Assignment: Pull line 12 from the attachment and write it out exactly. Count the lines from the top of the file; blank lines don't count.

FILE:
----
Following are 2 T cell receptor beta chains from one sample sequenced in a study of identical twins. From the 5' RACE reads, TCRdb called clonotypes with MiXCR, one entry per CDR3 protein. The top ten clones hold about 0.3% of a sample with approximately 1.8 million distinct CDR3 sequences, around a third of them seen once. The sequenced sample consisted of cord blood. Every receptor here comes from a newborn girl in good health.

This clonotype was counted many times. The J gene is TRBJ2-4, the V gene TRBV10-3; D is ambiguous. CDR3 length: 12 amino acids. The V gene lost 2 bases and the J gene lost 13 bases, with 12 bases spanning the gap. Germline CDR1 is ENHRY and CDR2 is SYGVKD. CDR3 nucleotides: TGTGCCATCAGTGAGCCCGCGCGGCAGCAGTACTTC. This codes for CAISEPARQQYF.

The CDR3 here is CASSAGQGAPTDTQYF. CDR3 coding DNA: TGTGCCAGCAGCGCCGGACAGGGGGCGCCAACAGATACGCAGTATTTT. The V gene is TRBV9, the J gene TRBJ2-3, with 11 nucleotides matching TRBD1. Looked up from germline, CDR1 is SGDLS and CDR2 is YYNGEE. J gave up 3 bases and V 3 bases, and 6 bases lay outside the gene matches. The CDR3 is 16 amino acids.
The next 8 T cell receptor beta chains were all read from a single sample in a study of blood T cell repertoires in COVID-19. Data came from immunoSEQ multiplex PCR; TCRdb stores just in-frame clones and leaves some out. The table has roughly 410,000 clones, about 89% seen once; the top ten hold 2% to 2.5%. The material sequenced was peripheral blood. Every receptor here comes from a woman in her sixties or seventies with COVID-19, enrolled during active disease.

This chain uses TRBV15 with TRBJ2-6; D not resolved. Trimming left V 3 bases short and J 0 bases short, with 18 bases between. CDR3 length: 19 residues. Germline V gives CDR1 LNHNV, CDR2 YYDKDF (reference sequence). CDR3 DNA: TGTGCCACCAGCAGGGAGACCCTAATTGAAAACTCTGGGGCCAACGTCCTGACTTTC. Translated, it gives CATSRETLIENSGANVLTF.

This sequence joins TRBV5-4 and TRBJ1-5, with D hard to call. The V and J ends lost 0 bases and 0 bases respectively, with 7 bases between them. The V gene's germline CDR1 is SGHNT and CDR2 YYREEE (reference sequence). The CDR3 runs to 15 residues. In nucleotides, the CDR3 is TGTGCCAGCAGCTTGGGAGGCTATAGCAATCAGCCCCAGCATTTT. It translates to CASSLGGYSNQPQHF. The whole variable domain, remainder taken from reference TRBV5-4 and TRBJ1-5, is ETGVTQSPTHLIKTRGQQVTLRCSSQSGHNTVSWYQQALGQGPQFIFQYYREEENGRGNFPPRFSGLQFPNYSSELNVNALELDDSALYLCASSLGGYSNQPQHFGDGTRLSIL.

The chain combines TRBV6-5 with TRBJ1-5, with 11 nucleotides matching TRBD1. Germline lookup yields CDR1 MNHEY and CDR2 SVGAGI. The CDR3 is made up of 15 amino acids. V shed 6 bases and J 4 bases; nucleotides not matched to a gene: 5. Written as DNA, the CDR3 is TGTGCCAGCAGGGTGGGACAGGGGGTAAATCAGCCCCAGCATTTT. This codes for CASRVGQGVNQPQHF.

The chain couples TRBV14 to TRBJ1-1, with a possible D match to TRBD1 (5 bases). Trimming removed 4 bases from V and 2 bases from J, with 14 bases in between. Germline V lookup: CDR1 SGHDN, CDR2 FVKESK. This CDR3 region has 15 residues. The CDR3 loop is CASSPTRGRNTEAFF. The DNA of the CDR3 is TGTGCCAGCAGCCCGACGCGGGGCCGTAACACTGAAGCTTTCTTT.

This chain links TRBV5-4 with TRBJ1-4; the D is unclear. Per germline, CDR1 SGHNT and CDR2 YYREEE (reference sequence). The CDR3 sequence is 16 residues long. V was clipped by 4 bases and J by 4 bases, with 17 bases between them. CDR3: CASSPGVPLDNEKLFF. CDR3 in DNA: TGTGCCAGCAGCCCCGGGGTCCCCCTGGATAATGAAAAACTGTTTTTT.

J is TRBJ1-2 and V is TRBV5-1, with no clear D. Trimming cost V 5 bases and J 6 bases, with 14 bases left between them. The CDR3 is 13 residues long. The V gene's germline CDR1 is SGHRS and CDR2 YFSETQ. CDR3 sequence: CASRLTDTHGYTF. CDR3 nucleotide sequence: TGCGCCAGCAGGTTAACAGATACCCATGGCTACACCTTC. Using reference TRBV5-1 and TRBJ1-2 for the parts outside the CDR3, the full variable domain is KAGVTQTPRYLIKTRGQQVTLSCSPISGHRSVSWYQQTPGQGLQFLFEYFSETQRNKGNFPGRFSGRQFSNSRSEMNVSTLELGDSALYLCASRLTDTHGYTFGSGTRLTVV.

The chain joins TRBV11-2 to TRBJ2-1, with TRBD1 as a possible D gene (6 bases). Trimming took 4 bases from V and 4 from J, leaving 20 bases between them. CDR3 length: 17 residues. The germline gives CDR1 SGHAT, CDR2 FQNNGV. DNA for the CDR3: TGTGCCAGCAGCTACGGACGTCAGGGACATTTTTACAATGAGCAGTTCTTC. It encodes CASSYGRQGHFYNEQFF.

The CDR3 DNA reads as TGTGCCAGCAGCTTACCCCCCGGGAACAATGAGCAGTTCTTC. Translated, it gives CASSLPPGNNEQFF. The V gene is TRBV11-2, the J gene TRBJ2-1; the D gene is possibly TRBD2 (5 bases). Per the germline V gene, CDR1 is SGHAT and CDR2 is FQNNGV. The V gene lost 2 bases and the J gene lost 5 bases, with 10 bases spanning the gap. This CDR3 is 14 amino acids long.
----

The CDR3 DNA reads as TGTGCCAGCAGCTTACCCCCCGGGAACAATGAGCAGTTCTTC. Translated, it gives CASSLPPGNNEQFF. The V gene is TRBV11-2, the J gene TRBJ2-1; the D gene is possibly TRBD2 (5 bases). Per the germline V gene, CDR1 is SGHAT and CDR2 is FQNNGV. The V gene lost 2 bases and the J gene lost 5 bases, with 10 bases spanning the gap. This CDR3 is 14 amino acids long.